For many organisations, this is now AGM season – that is, the time of year when they are formally required by their governing rules to conduct an Annual General Meeting. While we often see media showing the major shareholder meetings for Telstra or BHP, across northern Australia associations under the Associations Act (NT) (Associations Act) and public companies incorporated under both the Corporations Act 2001 (Cth) (Corporations Act) and the Corporations (Aboriginal and Torres Strait Islander) Act 2006 (Cth) (CATSI Act) must also now report to their respective memberships.
What is an AGM?
An Annual General Meeting, or AGM, is as the name indicates a meeting held annually where the management of the organisation is required to provide a formal update to the organisation’s membership to ensure transparency and accountability. In addition to updating members about the organisation’s activities, it can also be utilised by the members to have input into the direction for the coming year.
It is also a forum where committee members or directors can step down or be removed, and new ones approved to become a part of the governing body. The members are also entitled to review and select the position of auditor.
In essence, the AGM is the annual opportunity for members to understand what their organisation has been doing, provide feedback to the management group regarding performance, and provide input into the direction for the future.
How do I organise an AGM?
The best place to start is your organisation’s governing rules – the Constitution, the Rule Book.
These rules will identify, most importantly, when the AGM needs to be held. For most organisations, this is within five (5) months of the end of the financial year – that is, during the month of November.
Once the timeframe is identified, then the following steps need to be carried out, as well as any others specifically identified in the organisation’s governing rules and the relevant law – Associations Act, Corporations Act or the CATSI Act:
- Set a date and time for the AGM
- Work with the organisation’s accountant and auditor to ensure that relevant financial documentation will be ready and that key personnel will be available
- Check to see whether committee/board members will be stepping down or whether there are vacancies to be filled
- Book a venue and arrange catering if this is required
- Issue a formal notice for the AGM. In this regard, check your rules as there is usually a specific timeframe – such as 21 days – that needs to be adhered to
- If there are to be changes to the organisation’s governing rules, then these need to be prepared and form part of the notice issued for the AGM
- As part of the notice, ensure that an agenda is prepared
- Prepare proxy forms if relevant
- Check nominations for board positions
How do I conduct an AGM?
In the conduct of an AGM – which is normally the responsibility of the Chairperson – there are some initial steps that need to be ticked off – these include: who is present, is there a quorum, have any timing issues been satisfied, and is there someone willing to take the minutes! (Try to ensure that this last item is dealt with well before the AGM commences).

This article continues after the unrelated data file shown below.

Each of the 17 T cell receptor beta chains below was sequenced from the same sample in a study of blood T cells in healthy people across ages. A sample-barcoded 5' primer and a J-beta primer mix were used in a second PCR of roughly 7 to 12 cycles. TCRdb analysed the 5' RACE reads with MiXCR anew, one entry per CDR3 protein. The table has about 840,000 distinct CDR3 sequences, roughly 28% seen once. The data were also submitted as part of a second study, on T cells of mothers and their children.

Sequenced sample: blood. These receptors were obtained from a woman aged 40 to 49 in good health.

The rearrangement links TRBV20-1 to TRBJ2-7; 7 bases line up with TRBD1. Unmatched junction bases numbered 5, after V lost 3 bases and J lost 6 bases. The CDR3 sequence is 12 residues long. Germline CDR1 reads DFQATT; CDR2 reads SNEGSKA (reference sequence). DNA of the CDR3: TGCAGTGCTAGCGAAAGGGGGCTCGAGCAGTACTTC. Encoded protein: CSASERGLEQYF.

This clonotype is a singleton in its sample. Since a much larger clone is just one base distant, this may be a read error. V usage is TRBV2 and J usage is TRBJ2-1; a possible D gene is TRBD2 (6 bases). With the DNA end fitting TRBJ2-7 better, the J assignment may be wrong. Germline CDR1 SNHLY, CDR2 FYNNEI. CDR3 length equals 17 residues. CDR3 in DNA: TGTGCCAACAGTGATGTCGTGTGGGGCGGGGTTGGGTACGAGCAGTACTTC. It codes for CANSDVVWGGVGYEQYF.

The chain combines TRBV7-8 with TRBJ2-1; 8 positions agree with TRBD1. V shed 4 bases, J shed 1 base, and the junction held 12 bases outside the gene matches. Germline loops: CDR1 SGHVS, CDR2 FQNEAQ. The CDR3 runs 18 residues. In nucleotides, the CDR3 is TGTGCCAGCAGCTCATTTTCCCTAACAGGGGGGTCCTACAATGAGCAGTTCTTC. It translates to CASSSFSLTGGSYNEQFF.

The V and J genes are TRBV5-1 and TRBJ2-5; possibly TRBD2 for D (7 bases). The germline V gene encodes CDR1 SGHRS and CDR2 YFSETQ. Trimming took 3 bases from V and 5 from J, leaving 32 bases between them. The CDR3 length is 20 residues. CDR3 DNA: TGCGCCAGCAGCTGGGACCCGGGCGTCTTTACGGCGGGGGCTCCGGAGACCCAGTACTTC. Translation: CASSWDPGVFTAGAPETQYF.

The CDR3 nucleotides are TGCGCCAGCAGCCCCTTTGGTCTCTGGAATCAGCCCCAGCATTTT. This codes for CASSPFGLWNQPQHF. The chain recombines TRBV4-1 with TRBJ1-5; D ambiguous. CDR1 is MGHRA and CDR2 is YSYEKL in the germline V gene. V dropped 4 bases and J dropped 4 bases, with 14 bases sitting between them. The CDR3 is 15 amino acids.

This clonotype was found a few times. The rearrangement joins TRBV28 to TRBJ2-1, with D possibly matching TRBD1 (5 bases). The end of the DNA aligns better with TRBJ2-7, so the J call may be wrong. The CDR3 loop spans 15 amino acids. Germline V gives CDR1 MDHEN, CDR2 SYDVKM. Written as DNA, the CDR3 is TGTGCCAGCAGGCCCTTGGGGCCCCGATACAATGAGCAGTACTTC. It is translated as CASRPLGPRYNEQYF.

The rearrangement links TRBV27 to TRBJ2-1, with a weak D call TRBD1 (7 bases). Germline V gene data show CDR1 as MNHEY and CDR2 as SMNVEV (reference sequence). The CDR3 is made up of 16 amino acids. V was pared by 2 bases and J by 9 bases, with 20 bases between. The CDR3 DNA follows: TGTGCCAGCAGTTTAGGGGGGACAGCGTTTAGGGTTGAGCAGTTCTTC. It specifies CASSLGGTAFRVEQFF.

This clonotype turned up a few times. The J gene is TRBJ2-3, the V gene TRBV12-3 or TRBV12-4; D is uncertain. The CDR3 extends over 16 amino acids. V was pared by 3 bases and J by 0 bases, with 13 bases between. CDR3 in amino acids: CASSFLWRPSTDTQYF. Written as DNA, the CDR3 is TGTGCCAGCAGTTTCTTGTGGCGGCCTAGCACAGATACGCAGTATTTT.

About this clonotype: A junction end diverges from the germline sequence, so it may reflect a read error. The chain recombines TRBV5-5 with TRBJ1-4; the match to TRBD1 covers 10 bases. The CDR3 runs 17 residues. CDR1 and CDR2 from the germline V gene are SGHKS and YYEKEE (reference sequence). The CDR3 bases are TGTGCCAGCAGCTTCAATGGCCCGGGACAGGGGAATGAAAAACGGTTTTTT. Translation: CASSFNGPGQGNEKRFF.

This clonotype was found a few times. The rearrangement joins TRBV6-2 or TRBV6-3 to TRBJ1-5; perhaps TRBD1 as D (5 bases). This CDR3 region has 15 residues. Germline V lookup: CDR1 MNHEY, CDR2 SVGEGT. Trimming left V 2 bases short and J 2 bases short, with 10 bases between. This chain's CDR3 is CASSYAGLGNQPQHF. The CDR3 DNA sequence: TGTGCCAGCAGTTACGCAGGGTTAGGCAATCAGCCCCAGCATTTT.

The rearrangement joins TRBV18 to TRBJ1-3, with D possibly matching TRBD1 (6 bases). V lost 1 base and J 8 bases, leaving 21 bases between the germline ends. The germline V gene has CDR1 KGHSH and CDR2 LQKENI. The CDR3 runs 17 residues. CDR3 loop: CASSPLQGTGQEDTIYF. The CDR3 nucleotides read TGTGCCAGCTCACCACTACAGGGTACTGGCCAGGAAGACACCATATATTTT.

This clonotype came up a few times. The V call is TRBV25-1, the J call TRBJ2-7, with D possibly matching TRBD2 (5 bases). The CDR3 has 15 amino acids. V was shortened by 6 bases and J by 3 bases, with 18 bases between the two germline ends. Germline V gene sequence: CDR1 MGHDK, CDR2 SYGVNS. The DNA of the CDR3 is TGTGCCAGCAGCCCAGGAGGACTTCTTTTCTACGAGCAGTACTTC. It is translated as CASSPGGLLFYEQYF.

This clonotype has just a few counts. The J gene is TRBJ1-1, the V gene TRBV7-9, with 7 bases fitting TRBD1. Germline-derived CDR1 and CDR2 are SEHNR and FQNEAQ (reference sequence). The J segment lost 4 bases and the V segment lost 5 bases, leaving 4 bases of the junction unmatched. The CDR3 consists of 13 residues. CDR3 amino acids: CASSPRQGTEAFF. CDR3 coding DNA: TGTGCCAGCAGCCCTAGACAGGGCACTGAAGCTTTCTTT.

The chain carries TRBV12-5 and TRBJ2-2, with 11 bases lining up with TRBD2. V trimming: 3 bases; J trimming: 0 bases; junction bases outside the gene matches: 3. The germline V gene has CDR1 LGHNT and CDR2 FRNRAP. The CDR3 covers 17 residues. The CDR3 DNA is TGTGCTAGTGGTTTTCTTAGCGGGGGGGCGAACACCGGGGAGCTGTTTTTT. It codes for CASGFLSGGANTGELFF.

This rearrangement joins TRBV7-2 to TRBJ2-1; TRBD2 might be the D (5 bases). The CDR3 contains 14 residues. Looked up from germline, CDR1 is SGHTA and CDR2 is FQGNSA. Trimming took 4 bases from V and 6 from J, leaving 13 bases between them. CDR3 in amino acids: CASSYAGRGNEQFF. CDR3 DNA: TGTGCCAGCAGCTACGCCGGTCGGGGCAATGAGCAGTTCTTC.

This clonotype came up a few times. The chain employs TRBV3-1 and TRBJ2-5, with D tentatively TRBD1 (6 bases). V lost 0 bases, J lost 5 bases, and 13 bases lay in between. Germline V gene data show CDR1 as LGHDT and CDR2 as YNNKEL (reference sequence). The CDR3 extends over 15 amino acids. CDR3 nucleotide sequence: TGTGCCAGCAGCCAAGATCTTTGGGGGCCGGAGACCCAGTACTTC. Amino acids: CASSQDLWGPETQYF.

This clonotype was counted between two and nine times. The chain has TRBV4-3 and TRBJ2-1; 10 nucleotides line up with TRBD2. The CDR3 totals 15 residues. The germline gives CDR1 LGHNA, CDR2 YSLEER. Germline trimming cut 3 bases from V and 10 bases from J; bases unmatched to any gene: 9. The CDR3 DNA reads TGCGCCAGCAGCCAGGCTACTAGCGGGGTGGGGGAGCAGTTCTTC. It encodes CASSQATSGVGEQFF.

Once these issues have been attended to, then it is a matter of working through the agenda. Commonly, an agenda will include the following
- Review of the previous AGMs minutes
- Chairman’s Report;
- Directors’ Report;
- Financial Report for the relevant financial year;
- Auditors Report for the relevant financial year;
- Election of Directors (if necessary);
- Consideration of resignation of Members and applications for Membership by new Board of Directors (if necessary); and
- Appointment of Auditor / auditor’s remuneration.
Once such matters have been addressed, and any general business items have been dealt with, then the AGM will come to an end.
In many remote areas across northern Australia, it is at times unusual for the committee/directors, their management, accountant and lawyer to all be in the one place at the one time. As a result, advantage is often taken of this by immediately holding a separate committee/directors meeting to address any issues. This often saves a great deal of time and expense for the organisation. Perhaps you could take the opportunity to do the same …
However, the end of an AGM is often simply a time to come together and celebrate the successes of the past financial year, while catching up with family and/or friends. If this is to occur, ensure that your catering is in order!
A successful AGM
If you follow the above steps then you will be well on the way to conducting a successful AGM. There are also many different sources of further information should you need it. Should you wish to explore further, we recommend that you start with the Australian Institute of Company Directors: https://aicd.companydirectors.com.au/
For advice regarding the conduct of your AGM, please contact Bowden McCormack on 08 8941 6355 or email the writer at email@example.com
The above summary is based on the law as at 28 October 2019.
It covers the relevant legal matter in a general way and is intended for information purposes only rather than as specific legal advice.
Bowden McCormack does not assume any duty of care in relation to this document and specific advice should be sought and obtained in relation to one’s own circumstances before taking any action on the matter addressed in the summary